Modified to take a grenade-launcher cup, this variation is quite rare in any condition. For an identical specimen, see page 71 plate 69 of De Witt Bailey's "Pattern Dates for British Ordnance Small Arms: 1718-1763." This piece was bought by Walter from Ed Charol in the mid-1960's. Ed acquired it at a London auction. Originally, it came from the Royal United Services Institute Museum in Whitehall. The aluminum tag nailed to the left side of the wrist is commonly seen on arms owned by that museum. The musket has a round steel barrel with rings near the muzzle to retain a grenade launching attachment, which was fitted to the muzzle using a bayonet-type socket. The top of the breech is marked with ordnance proofs and retains generous amounts of black finish. The flat lockplate is in its original flintlock configuration and the plate is engraved in the center with a large crown over "GR" and stamped with the small crown over broad arrow proof mark below the pan. The tail is engraved with the date 1745 and "JORDAN." The musket still retains its two forward most ramrod ferrules, original and of cast brass. Original sea service sideplate and triggerguard. A portion of the deteriorated and wormhole damaged stock remains, including the beavertail carving around the barrel tang. The remaining brass components retain a very dark patina. The barrel retains a dark patina with much of original black finish. Lock is in excellent condition with clear markings and retains a mostly grey patina with some darker areas. This is a nice "as found" remnant of a rare sea service variation.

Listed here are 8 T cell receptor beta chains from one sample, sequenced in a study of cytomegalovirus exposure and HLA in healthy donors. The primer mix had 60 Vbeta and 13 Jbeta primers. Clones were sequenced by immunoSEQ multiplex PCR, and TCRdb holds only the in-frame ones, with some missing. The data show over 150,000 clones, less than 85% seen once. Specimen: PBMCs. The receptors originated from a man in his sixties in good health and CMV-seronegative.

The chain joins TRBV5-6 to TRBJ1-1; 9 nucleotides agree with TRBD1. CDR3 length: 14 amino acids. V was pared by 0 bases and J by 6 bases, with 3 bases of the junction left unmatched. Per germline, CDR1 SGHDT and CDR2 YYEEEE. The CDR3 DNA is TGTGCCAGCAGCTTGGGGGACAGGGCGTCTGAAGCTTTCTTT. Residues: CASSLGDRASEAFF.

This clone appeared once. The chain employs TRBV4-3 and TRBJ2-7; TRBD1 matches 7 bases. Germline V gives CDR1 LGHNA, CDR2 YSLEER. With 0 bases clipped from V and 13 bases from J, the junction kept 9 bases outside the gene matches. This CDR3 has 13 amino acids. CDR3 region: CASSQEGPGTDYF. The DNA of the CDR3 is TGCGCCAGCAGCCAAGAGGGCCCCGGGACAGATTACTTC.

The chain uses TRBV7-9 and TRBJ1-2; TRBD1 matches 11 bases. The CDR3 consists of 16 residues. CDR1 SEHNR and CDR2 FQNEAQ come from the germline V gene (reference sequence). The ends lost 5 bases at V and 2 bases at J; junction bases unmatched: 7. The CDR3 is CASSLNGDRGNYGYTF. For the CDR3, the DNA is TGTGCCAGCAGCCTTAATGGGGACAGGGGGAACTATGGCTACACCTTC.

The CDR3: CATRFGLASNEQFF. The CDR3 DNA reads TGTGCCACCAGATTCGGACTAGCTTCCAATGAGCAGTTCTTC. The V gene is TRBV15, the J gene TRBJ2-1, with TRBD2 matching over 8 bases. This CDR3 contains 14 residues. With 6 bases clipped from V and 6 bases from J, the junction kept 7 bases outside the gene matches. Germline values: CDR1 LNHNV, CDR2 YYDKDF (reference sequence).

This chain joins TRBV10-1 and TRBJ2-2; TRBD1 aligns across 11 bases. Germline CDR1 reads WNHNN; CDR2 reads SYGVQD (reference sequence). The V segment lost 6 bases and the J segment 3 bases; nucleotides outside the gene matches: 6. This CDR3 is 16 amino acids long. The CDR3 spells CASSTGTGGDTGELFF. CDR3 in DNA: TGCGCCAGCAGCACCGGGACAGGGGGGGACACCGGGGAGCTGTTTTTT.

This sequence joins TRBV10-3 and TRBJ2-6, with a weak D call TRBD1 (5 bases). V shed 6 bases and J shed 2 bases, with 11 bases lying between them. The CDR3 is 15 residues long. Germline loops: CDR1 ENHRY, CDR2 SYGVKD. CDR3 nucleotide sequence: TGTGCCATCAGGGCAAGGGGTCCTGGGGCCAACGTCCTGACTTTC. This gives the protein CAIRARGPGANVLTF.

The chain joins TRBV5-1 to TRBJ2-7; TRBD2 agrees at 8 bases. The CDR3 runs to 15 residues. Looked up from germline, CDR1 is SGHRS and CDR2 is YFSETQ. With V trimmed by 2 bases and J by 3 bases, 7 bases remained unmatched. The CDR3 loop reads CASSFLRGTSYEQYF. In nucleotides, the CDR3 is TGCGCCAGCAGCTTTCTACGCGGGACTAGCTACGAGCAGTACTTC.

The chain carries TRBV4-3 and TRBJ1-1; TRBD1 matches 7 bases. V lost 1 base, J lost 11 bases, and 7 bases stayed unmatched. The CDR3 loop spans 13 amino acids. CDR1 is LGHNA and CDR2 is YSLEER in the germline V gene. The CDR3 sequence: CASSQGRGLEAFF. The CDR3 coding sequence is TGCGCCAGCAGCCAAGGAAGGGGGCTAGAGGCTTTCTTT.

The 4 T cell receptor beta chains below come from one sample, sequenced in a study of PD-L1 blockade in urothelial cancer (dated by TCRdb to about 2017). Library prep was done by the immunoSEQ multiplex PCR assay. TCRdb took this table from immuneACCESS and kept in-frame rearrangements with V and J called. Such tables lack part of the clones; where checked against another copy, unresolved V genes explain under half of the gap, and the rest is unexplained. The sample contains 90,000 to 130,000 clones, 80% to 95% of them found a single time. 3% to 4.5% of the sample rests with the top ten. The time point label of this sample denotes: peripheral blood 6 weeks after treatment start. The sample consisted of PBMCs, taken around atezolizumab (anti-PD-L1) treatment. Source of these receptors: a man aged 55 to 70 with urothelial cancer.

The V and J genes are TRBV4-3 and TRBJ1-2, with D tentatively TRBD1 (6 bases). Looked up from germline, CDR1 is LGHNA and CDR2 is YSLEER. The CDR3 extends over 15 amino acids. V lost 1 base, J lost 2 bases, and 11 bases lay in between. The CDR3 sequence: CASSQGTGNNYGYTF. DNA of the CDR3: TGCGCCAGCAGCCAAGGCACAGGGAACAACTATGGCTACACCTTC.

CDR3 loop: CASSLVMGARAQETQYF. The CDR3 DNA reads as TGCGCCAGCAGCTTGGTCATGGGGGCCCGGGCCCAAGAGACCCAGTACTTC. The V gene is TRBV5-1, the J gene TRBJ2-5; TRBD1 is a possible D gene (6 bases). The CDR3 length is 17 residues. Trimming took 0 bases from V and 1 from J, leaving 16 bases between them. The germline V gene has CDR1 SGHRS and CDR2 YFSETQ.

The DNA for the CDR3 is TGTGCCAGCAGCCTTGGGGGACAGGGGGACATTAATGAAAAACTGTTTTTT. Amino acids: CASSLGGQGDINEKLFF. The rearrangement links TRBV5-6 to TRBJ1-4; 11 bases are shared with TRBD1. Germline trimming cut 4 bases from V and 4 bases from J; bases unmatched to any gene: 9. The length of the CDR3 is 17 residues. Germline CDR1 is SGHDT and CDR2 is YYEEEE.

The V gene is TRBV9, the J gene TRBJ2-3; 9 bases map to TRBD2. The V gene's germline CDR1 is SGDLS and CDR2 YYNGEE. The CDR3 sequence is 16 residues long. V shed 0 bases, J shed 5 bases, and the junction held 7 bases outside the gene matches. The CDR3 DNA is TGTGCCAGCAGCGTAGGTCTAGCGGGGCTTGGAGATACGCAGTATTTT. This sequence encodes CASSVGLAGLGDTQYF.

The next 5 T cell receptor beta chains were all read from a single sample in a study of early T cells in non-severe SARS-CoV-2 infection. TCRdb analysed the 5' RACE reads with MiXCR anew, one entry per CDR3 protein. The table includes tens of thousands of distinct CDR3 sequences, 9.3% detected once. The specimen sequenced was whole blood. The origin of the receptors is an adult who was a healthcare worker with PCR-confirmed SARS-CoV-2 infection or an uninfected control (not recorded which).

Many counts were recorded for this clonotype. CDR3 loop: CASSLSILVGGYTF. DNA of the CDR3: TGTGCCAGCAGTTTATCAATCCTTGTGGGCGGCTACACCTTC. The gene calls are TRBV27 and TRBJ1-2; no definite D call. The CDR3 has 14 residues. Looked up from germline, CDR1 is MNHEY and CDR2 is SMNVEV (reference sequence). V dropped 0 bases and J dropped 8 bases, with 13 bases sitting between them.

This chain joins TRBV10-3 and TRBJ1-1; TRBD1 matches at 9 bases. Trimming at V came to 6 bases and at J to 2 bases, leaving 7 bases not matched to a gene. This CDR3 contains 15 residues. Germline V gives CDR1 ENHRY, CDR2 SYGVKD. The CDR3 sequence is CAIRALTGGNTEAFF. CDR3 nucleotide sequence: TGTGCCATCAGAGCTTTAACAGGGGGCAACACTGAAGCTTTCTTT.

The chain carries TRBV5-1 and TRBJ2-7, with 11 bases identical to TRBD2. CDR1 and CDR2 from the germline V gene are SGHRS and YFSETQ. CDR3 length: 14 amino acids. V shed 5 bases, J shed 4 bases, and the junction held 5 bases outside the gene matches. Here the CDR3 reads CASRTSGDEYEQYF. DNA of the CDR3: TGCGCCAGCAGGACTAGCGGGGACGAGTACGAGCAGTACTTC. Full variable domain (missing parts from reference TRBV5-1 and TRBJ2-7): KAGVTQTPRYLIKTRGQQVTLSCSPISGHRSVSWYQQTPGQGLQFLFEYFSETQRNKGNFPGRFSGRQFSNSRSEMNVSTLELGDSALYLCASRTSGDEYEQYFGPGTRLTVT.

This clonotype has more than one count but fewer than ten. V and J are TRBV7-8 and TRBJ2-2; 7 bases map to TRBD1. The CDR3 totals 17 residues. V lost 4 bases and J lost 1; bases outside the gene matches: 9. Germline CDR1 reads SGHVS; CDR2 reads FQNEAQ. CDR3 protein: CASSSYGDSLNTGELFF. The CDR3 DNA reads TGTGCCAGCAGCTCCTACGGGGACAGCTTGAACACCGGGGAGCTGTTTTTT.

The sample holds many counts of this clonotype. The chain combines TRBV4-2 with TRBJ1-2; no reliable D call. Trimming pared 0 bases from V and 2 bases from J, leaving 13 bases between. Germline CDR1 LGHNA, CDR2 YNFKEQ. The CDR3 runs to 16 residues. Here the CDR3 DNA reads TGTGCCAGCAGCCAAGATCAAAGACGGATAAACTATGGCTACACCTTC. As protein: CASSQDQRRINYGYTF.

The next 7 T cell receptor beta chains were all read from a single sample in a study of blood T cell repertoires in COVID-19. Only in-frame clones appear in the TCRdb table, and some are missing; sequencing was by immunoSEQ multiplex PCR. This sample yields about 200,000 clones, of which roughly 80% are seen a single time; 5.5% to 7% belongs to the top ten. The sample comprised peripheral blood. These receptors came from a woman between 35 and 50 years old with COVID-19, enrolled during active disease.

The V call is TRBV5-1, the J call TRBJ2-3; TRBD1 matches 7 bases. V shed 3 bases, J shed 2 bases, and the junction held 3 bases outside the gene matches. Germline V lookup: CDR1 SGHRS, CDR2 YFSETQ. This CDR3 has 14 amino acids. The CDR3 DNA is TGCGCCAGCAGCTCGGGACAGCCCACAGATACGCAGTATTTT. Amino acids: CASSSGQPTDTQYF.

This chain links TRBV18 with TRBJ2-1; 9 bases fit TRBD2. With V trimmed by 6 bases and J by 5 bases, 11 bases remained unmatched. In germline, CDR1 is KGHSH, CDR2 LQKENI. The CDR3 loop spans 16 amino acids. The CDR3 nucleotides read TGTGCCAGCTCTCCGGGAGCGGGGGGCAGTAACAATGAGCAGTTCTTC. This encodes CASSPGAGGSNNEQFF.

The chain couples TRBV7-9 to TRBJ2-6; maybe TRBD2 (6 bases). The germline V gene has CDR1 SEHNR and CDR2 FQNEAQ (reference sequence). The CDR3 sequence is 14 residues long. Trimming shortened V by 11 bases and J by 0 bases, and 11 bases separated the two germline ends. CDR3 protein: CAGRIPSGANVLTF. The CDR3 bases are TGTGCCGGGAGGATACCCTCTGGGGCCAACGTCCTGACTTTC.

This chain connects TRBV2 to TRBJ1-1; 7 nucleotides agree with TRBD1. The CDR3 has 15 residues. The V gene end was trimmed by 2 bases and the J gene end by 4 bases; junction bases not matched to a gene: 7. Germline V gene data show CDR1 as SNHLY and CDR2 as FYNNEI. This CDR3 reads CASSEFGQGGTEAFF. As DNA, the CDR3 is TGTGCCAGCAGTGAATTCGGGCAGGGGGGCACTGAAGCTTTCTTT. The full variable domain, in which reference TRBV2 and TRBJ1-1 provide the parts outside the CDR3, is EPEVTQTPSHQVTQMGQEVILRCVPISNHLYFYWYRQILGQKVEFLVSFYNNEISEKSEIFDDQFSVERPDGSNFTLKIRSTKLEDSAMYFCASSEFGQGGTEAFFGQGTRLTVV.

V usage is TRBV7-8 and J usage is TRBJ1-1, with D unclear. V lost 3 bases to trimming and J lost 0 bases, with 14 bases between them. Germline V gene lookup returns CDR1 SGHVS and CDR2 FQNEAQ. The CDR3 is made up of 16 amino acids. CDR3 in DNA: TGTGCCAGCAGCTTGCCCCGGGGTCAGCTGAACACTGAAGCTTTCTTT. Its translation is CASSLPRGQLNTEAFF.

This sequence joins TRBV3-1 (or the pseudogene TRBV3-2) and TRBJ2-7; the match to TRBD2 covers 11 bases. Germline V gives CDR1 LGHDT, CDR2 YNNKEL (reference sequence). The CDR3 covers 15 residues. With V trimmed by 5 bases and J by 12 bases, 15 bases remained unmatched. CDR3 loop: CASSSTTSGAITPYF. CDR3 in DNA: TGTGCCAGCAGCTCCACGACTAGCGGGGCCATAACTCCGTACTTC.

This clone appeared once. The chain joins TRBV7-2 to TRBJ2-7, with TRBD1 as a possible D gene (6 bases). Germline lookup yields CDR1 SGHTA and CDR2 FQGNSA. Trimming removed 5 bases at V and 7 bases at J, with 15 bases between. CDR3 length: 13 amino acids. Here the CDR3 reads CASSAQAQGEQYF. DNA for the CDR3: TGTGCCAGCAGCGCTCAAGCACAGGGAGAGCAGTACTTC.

Barrel Length: 37"
Caliber/Bore: .75 Smoothbore
FFL Status: Antique
Model: Sea Service Pattern 1738
Serial Number: NSNCondition:Dimensions: